Providing club representatives, coaches, referees and managers with an awareness of best practice in safeguarding children in football.
THE FA WELFARE OFFICERS COURSE
Building on the Safeguarding Children Course, focusing on the specifics of the role, what is required, and the key tools needed to carry out the role
THE FA SAFEGUARDING FOR COMMITTEE MEMBERS
This course will support you, as a committee member, to identify your individual and collective responsibility in safeguarding, so as a team you create an environment where the wellbeing of children and young people (under 18s) is central to all that you do.
THE FA GUIDE TO SAFEGUARDING ADULTS
This module explores the meaning of ‘safeguarding adults’ and ‘adults at risk’. It looks at:
• The context of abuse – and the signs and indicators
• How to report any concerns
• How to use safeguards to reduce the risk of harm
#KeepUpPlaySafe in Cumberland Football
IMPORTANT INFORMATION FOR OPEN AGE (ADULT) FOOTBALL CLUBS
Whilst the focus of safeguarding is often seen to be on youth football, it is equally as important that 16 and 17 year old footballers feel safe whilst taking part in the open age (adult) game and that Clubs take responsibility for the safeguarding of any young players that they have.
Open Age (Adult) Club’s should recall various communications that they received in the early part of 2020 with regards to their safeguarding responsibilities for both under 18s and also adults in disability football.
Whilst COVID-19 meant that some of the next steps were put on hold, further information will be coming out to Clubs and Leagues shortly regarding this for the 2022/23 season.
In the meantime, all Clubs should:
• Ensure that the information regarding their Club is up to date on the Whole Game System and the names of all Managers / Coaches are recorded against the team(s) that they are involved in.
• Ensure that your coaches have a DBS check where your team has 16/17-year-old players.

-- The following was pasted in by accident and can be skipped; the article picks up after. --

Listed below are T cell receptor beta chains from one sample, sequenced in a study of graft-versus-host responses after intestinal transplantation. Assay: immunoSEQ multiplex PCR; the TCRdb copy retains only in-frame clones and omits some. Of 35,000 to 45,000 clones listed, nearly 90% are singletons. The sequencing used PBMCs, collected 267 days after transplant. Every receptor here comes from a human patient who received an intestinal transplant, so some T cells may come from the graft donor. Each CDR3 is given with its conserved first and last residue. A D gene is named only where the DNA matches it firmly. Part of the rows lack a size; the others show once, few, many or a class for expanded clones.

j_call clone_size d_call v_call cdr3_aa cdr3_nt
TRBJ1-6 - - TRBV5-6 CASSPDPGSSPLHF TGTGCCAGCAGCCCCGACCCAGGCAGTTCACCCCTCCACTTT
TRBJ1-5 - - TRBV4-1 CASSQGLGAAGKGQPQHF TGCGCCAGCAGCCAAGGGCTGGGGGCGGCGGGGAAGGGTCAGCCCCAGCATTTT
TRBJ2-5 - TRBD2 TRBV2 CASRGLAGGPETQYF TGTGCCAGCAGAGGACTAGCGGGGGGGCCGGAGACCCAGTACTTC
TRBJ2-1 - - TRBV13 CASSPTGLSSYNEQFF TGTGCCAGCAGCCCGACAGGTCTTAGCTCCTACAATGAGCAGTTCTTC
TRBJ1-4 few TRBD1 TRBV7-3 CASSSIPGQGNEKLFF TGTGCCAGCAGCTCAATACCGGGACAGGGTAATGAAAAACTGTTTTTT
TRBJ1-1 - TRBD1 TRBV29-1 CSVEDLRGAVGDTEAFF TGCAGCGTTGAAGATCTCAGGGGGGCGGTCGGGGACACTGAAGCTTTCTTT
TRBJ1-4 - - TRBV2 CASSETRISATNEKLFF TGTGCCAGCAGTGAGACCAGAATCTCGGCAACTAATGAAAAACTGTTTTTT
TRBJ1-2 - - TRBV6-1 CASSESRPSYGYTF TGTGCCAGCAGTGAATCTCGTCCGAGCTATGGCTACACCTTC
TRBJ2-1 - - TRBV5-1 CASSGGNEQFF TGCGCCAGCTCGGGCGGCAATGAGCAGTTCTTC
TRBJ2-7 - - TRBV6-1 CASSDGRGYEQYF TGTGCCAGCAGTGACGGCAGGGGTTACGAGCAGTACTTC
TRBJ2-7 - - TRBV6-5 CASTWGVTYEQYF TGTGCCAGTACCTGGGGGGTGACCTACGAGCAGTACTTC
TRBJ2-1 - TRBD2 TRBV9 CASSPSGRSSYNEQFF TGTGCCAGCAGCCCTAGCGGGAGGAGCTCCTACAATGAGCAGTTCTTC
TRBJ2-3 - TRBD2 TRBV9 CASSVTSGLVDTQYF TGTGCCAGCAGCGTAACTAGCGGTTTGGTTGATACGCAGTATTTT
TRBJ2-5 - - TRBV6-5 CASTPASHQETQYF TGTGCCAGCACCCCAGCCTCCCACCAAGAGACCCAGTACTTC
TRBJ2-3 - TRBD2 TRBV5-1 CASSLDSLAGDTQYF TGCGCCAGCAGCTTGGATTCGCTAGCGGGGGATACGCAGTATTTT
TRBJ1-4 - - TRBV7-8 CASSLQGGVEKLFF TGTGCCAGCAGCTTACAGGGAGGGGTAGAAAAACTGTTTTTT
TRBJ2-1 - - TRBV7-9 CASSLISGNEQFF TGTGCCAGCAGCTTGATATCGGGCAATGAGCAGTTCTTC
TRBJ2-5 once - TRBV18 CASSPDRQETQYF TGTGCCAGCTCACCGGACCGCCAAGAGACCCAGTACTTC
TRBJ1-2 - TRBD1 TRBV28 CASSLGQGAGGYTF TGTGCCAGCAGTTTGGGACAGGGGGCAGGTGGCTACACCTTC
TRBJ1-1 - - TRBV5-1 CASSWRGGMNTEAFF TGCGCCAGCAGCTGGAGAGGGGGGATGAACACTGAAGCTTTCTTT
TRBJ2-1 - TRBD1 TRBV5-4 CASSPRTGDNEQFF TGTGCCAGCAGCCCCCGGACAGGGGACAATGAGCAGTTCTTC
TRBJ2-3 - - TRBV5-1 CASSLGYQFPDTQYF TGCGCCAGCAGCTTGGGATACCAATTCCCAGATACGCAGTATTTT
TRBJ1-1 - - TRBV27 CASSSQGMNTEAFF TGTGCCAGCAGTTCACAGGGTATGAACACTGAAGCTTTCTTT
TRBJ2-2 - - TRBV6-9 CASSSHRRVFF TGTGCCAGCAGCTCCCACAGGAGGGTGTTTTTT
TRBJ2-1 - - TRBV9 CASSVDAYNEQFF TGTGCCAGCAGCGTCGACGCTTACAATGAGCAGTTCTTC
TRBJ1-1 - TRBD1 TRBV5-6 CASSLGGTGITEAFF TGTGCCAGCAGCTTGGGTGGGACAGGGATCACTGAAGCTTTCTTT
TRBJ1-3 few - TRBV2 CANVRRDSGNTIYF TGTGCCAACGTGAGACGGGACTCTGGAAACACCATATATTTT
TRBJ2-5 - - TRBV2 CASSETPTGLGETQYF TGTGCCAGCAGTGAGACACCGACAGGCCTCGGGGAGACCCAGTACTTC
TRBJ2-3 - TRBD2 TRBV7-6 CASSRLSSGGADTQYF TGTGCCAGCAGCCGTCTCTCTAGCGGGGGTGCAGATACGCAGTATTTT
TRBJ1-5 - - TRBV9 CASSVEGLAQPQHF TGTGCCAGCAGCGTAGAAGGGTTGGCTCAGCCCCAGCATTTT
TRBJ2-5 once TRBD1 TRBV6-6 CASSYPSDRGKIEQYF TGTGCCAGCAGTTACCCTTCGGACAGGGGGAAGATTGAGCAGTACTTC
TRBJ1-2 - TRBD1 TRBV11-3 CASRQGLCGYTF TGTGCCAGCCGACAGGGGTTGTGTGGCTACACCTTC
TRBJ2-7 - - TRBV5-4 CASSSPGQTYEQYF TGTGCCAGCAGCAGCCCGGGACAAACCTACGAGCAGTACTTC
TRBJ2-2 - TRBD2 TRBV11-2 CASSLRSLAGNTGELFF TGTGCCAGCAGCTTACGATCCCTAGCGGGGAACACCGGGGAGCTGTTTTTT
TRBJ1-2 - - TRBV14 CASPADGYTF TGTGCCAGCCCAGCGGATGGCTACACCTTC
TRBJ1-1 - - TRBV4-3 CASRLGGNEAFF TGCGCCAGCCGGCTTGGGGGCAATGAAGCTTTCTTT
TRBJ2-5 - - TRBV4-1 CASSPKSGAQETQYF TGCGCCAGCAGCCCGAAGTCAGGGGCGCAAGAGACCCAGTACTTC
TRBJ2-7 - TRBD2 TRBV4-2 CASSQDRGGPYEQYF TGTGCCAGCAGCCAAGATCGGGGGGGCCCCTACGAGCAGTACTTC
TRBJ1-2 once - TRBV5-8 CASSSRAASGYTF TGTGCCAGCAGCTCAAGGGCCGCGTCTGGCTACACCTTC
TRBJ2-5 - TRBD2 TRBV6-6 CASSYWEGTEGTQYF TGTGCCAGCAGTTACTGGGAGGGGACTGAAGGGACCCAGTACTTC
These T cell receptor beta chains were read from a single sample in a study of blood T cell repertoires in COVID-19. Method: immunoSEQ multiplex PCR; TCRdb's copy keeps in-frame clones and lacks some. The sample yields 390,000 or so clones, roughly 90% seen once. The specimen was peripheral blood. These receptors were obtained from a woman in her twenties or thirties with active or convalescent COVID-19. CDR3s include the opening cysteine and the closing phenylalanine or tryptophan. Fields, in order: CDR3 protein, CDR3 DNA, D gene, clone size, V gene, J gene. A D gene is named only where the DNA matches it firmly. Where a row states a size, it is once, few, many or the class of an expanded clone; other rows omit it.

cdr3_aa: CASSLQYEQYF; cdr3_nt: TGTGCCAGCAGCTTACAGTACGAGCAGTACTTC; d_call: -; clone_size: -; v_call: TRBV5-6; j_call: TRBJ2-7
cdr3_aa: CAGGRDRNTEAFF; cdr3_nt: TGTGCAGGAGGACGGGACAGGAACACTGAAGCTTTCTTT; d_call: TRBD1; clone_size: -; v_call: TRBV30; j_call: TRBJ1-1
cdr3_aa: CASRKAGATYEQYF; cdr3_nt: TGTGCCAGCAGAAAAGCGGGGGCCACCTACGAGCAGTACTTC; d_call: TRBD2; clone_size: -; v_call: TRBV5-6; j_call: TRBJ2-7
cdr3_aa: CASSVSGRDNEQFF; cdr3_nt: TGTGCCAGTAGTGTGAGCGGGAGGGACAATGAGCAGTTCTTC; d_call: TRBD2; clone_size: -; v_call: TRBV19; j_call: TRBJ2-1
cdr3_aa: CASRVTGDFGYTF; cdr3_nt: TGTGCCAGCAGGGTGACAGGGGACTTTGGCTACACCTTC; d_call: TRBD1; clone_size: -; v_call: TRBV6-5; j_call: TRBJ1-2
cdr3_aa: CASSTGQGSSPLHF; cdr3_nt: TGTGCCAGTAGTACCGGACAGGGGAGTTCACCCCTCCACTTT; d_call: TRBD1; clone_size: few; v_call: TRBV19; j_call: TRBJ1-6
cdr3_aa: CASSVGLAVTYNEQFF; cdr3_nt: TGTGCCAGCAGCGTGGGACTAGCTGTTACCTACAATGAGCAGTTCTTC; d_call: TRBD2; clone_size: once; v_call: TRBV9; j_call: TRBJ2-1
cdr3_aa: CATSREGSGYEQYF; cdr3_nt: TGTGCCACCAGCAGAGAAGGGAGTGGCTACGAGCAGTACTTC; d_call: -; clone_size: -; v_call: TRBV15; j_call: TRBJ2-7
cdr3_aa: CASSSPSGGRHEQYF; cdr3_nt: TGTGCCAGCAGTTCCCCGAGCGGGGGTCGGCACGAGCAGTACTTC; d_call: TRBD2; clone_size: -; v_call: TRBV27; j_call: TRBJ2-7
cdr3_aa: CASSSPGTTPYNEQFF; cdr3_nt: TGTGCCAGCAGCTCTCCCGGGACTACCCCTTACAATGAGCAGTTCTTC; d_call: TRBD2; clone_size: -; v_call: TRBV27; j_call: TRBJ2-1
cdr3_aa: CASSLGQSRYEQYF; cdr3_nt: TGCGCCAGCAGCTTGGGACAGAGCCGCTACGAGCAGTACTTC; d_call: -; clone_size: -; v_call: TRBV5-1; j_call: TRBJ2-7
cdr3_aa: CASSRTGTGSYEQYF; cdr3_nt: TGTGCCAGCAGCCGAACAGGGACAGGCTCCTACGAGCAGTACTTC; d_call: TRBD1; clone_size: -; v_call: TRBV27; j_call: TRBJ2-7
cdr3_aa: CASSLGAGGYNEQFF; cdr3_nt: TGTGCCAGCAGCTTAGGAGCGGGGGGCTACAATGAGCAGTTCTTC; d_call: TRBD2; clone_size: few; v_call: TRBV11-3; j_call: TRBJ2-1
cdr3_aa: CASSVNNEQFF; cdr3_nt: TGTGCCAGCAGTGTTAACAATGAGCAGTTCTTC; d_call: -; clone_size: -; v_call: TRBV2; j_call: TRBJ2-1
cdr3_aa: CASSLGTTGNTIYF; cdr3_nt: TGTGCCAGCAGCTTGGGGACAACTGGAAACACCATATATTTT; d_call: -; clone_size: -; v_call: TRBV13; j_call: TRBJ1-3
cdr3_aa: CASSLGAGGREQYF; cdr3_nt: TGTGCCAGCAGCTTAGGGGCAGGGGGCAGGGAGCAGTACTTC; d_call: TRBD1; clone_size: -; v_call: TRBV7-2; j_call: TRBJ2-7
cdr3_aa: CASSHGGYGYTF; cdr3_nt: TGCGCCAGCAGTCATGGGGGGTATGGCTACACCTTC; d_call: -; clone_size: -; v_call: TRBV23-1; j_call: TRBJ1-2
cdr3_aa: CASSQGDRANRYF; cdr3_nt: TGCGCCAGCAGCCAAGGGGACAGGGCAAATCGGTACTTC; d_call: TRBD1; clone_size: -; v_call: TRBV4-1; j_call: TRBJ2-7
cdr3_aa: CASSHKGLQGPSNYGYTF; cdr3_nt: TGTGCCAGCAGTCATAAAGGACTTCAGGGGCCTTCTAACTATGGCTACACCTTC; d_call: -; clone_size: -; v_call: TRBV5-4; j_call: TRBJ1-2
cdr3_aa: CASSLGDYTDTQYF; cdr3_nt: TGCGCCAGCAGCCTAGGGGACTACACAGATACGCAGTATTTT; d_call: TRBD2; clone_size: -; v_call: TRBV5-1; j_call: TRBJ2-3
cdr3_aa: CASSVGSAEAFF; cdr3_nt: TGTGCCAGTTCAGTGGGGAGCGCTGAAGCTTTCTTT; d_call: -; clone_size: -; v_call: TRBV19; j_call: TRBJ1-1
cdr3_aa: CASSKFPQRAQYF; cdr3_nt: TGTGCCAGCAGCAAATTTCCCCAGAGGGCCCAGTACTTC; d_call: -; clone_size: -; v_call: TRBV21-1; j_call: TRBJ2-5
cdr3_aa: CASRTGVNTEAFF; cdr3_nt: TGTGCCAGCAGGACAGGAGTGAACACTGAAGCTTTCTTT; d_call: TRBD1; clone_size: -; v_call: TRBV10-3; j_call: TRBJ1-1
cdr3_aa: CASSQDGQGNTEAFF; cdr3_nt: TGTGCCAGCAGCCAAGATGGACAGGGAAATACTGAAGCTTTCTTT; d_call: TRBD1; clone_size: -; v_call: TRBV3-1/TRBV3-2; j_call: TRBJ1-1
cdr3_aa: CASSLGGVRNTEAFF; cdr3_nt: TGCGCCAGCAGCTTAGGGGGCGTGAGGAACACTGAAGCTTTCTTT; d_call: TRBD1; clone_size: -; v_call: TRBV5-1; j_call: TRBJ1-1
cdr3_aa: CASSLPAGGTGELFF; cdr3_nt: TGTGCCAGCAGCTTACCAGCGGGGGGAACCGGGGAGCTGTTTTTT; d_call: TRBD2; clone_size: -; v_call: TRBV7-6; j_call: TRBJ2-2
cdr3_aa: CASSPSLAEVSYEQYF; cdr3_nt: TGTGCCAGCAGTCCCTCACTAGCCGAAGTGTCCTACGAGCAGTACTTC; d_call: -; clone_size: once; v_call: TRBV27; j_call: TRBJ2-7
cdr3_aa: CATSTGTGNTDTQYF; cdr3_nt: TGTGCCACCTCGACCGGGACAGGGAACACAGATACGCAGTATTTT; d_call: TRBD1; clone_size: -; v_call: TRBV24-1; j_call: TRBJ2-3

• Ensure coaches have completed the free online ‘Safeguarding for ALL’ course where your team has 16/17-year-old players
• Ensure that you have your safeguarding policy in place. Information of what this should include can be found here
• Ensure that the Know Your Rights in Football document is shared with any 16 and 17 year old players at the Club
• Check out the latest safeguarding information on CumberlandFAcom
SAFEGUARDING POLICY FOR CLUBS WITH 16/17 YEAR OLD PLAYERS
If you have any questions at any time regarding safeguarding in Cumberland Football, please contact the team at Cumberland FA.
VISIT THE SAFEGUARDING & WELFARE PAGE ON WWW.CUMBERLANDFA.COM
Cumberland FA's Designated Safeguarding Officer is Mel Sandwith and can be contacted on 01900 511 800 (Option 1 and then Option 1) or via email Safeguarding@CumberlandFA.com
VISIT THE WHOLE GAME SYSTEM
CLUBS | HOW YOU cAN KEEP UP TO PLAY SAFE
Some More ways to communicate how your club provides a safe and positive environment for every child and young person:
Ask your Committee members to:
o Ensure your Club Welfare Officer’s (CWO) contact details are widely available;
o Ensure safeguarding and player welfare is regularly on your meeting agendas and reflected in your club’s day to day practices;
o Discuss with your CWO a) what’s going well and b) what could be improved at your club – then agree three key priorities to drive positive change.
Ask your coaches and managers to:
o Find out first-hand from your under-18 players:
- What they feel is working well at the club;
- Anything they’d like to change.
Remind players that if they have any concerns they can speak with the coach/manager, the Club Welfare Officer or their parent/carer.
Ask parents/carers to:
o Put the CWO/NSPCC helpline number in their phone;
o Introduce themselves to the CWO;
o Ensure you know who their coach is;
o Discuss the club’s code of conduct with their child - and make sure they understand it;
o Complete The FA Safeguarding For All free online course;
o Regularly check-in with their child to see what they are enjoying/not enjoying at football and why;
o Reflect on whether they are:
- Keeping to the club’s code of conduct, in what they say and do;
- Recognising that under-18 referees are children and should receive the same support as every other under-18 in the game.